Tag Archives: mother

913. Helicopters

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It was to be a big day for Cherry. She had spent all year doing a course by correspondence on hydroponic gardening. Today was graduation day and she had to drive into the big city. She left early. The traffic was always atrocious.

Husband Jules had to take the day off work to look after the two boys. Cherry was a stay-at-home mother, and the pre-arranged baby-sitter had fallen through. Jules wasn’t a “natural” when it came to looking after young kids – not even his own. He found it hard to find things to keep them busy.

And then the best thing happened! A helicopter flew low overhead. Helicopters were hardly ever seen flying over the house. The two little boys loved the helicopter! Jules and the boys spun on the lawn like helicopters. Round and round they went until they fell over! What fun! And then they went inside and drew some helicopters. Next they made some helicopters from some sycamore seed pods. Thank goodness for the helicopter flying overhead. It was going to be a helicopter day!

What they didn’t know was that the emergency helicopter was carrying their mother’s body to the morgue.

899. Ingratitude

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Joshua was only thirty-three when he was diagnosed with a fast-moving form of stomach cancer. He was given a week; two weeks at the most; three would be a miracle. His mother took over.

She nursed him from his hospital bed. She sorted out his many visitors; yes, you can see him now; no, I’m sorry he’s resting, you must not disturb him.

How quickly the time passed, and how quickly all visitors were prevented from “upsetting him”.

And then he died. His mother took over the funeral arrangements. Joshua’s wife had had enough. She dismissed the mother-in-law. The mother-in-law had prevented her from nursing her husband in his final days, and now she was arranging the after match function.

Joshua’s mother was so upset that she didn’t even come to the funeral. What lack of gratitude! The ingratitude and unkindness of her cold-hearted ex-daughter-in-law.

829. Baby talkie walkie

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(This story is best “experienced” by following the written words while listening to the audio)

The mother’s three daughters had all grown up and fled the nest. Once a year, they’d return at the same time and jolly their mother along for a few days and have a few rollicking laughs. Whenever they got together like that, they reverted to baby talk – not just in names (mother was Mumsy-Wumsy, Jennifer was Jenny-Henny-Penny, Sally was Sally-Wally-Bugsie-Pie, and April was Apie-Dopey-Dapey – but in the names for things as well. For example, a cabbage was a cabby-waggy, and a carrot was a yummy-yummy.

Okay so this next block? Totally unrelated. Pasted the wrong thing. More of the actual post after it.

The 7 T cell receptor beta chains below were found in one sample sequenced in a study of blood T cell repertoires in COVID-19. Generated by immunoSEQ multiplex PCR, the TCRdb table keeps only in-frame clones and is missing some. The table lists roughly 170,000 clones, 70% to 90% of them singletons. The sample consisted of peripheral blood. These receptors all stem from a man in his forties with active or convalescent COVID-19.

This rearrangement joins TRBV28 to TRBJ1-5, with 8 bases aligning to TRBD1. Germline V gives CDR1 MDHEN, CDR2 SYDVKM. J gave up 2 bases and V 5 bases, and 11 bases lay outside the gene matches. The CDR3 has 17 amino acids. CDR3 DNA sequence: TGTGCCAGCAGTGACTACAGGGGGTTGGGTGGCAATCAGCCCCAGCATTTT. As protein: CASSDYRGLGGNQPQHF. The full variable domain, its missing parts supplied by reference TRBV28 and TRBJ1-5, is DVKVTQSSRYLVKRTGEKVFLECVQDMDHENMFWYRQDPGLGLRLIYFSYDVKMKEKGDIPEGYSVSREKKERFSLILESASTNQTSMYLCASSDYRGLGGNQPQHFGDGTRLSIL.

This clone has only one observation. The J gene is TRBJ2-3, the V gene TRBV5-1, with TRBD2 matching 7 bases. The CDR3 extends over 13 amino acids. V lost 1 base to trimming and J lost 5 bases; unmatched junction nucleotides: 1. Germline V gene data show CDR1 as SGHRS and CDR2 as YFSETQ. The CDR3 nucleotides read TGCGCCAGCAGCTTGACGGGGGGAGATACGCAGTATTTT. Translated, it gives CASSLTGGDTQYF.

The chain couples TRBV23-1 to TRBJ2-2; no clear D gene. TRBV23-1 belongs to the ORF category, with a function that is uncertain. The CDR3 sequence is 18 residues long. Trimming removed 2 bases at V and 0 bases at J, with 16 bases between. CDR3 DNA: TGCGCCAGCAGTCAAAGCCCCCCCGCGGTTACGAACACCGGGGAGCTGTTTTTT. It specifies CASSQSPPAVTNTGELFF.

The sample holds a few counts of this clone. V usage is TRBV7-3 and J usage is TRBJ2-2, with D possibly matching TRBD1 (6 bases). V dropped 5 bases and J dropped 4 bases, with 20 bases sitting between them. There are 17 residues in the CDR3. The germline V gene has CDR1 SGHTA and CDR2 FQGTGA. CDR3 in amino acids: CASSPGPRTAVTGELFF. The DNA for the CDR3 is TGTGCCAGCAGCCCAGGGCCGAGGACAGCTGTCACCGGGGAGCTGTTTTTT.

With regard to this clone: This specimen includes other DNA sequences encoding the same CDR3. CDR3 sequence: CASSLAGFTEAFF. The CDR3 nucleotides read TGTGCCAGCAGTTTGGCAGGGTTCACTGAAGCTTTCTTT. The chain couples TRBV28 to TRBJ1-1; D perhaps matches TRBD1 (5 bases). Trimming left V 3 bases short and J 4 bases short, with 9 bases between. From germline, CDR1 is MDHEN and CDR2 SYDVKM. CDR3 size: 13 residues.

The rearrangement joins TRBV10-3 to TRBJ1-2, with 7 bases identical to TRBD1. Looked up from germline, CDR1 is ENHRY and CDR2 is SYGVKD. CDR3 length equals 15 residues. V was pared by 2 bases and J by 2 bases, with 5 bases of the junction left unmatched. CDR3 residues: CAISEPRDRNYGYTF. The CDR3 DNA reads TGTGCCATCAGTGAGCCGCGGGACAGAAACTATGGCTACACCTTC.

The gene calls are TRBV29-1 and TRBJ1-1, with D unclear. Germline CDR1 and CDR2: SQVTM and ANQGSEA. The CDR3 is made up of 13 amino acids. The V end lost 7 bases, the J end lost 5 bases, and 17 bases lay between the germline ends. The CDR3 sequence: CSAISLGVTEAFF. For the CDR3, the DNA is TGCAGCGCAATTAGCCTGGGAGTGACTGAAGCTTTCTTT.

Anyway, they would go for walks…

“Look!” said Jennifer. “What an amazing butterfly!”

“Oh! It’s so pretty!” said Sally. April cupped the butterfly in her hands.

“You shouldn’t touch it,” said their Mum. “You might damage it wings. They’re so delicate.”

April opened her hands and tossed the butterfly into the air.

“There you go!” said April. “Free as a bird!”

“A butterfly is not a bird, you silly idiot,” giggled Jennifer.

How they enjoyed their little walks on such sunny afternoons; the four of them: Mum, Jennifer, Sally and April. It wasn’t much, but such walks were filled with moments that will be remembered forever.

746. Mother of three

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Violet was the mother of three. She had cancer. She was thirty-six. Her three children were ten, eight and four. They visited their mother every day at the hospital.

Violet’s pain increased. They put her on morphine. She started to slur a little. She started to hallucinate. Her children were frightened of her.

Violet told the doctor she was not to take the morphine. The pain was excruciating. Her children continued to visit. Violet smiled calmly.

Today, Violet’s long dead. Her children are all grown up. How they would like to wind the clock back.

680. Nora remembers

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Nora didn’t have any photographs of her mother, but she had two vivid memories of her. Nora’s mother had died when Nora was quite young.

One memory was of her mother poking her head around the doorway and saying “Peekaboo! Peekaboo! I see you!” The other memory was when Nora had tripped over. She looked up at her mother and her mother said “Whoopsie-daisy!” Nora remembered her mother’s eyes. She could see the colour of her hair; the style of her hair. She could see her smile; every inch of her face. She couldn’t remember what her mother was wearing, but her face was an indelible image forever etched in Nora’s memory.

And then… how exciting! One of Nora’s older brothers found a box of old photographs; a good half a dozen black and white photographs of Nora’s mother. There she is at the beach! There she is cooking on the camp fire! There she is… All were taken before Nora’s time. Nora didn’t know her then, of course.

But now something had happened. The photographs had replaced Nora’s memory. For the life of her, she couldn’t remember what her mother looked like.